A Brief Primer on Menopause Hormone Therapy
Some women love it; others hate it. Some women won’t touch it; others won’t consider stopping it. But no matter how you fell about estrogen, it remains the only government approved drug therapy in the United States and Canada for treating menopause-related symptoms.
Prior to 2002 and the publishing of the Women’s Health Initiative study, a very large percentage of women in menopause were taking estrogen or estrogen plus progestin or progesterone. After the study, which showed that estrogen plus progestin caused an increased risk of breast cancer, heart attack, blood clots and stroke, many women went cold turkey and stopped everything. I remember my phone ringing off the hook with concerned women. Half the calls were from women wanting to know if they could stay on their hormones. The other half were women looking for an alternative. Since that original study, we’ve learned a lot more about estrogen. The most important one is that estrogen therapy has to be individualized and periodically reevaluated. Here are a few things every Care2 woman should know about hormone therapy.
First, the terms:
Drugs that contain estrogen are divided into two categories:
- ET stands for estrogen therapy. These contain estrogen only.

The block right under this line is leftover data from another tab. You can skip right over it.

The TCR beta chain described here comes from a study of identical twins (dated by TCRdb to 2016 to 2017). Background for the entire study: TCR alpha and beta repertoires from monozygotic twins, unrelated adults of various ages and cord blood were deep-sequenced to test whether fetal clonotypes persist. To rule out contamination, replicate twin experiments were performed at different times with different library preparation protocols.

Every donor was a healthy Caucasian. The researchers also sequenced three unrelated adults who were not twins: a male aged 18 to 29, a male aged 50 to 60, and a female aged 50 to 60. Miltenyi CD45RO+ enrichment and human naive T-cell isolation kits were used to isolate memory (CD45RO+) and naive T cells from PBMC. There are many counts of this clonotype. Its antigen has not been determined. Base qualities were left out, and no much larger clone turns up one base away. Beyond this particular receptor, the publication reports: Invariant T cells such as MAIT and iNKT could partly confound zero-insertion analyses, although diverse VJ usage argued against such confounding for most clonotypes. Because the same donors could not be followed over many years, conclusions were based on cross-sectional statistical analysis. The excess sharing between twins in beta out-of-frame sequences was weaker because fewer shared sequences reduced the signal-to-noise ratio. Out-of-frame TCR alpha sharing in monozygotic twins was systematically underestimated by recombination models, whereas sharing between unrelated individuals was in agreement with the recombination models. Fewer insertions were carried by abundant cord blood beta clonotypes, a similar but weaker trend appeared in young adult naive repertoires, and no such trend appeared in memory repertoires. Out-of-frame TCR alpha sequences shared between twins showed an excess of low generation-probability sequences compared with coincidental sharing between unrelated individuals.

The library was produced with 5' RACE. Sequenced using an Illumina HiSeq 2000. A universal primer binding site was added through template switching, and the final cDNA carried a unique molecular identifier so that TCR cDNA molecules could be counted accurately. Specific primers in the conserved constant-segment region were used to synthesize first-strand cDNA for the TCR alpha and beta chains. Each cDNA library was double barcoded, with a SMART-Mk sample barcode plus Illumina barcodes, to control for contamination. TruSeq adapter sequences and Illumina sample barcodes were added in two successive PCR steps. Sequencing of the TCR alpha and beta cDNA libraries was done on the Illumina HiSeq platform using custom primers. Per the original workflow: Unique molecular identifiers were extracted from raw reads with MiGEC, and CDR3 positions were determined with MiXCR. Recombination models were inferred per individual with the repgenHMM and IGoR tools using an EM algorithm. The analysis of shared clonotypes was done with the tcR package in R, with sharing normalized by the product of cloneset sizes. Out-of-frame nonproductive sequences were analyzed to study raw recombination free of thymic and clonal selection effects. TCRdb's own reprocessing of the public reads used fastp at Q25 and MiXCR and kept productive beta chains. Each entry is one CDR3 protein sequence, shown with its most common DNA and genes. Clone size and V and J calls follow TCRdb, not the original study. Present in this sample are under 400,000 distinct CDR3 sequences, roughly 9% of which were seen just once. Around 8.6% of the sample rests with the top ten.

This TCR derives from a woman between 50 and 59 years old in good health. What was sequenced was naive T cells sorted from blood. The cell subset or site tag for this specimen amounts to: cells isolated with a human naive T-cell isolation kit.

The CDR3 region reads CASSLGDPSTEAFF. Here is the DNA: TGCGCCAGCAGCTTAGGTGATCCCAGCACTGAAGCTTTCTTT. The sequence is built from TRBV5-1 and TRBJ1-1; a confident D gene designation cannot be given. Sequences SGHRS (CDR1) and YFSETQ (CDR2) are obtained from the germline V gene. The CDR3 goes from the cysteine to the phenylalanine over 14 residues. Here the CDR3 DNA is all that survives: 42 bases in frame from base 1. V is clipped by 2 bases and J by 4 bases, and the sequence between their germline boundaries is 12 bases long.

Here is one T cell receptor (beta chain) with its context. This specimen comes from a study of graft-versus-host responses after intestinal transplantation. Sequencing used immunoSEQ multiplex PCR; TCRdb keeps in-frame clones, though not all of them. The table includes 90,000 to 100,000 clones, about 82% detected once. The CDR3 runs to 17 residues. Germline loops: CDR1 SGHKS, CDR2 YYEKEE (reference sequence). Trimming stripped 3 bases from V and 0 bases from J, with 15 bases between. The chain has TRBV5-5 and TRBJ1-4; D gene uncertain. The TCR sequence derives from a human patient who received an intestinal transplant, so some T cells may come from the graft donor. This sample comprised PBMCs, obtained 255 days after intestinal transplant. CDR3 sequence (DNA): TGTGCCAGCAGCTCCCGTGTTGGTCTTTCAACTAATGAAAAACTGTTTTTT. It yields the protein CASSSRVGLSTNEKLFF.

- EPT stands for estrogen-progesterone therapy.
- HT stands for hormone therapy and can refer to either ET or EPT.
- HRT stands for hormone replacement therapy. It’s still used a lot by lay people but it isn’t currently used as much by the medical community.
Now the estrogen types:
There are four types of estrogens.
- Human Estrogens. There are three human estrogens – estradiol, also called 17b-estradiol, is the strongest one. Estrone is 50-70 percent less active. Estriol is 10 percent as active as estradiol. Estradiol is the only government approved single-estrogen product.
- Non-Human Estrogen. These are also called conjugated estrogens or CE. These are a mixture of at least 10 estrogens obtained from natural sources, typically, the urine of pregnant mares. Their effects are caused by the sum of the 10 or more estrogens.
- Synthetic Estrogens. These are manufactured in chemical plants and resemble human and non-human estrogens.
- Plant-Based Estrogens. These are also called phytoestrogens. Some act like an estrogen and others act like an anti-estrogen, depending on which part of the body the phytoestrogens affects. These are not prescription hormones. These are commonly found in foods such as soy, flaxseed, red clover and others.
Whether or not to take estrogen and or progesterone is a very personal decision that needs to be individualized. For those of you considering HT, I strongly suggest you have a detailed discussion with your healthcare provider that addresses your personal needs, wants and desires. It’s important to know what symptoms you are hoping to alleviate, what the risks are for you as an individual and what alternatives exist for you.
In order to help you prepare for that discussion and to help you get the most out of your visit, I’ve written an eBook on estrogen and progesterone to serve as your guide. I’m offering it free to Care2 readers as a special gift. Click here for instant access and download this hormone guide eBook now.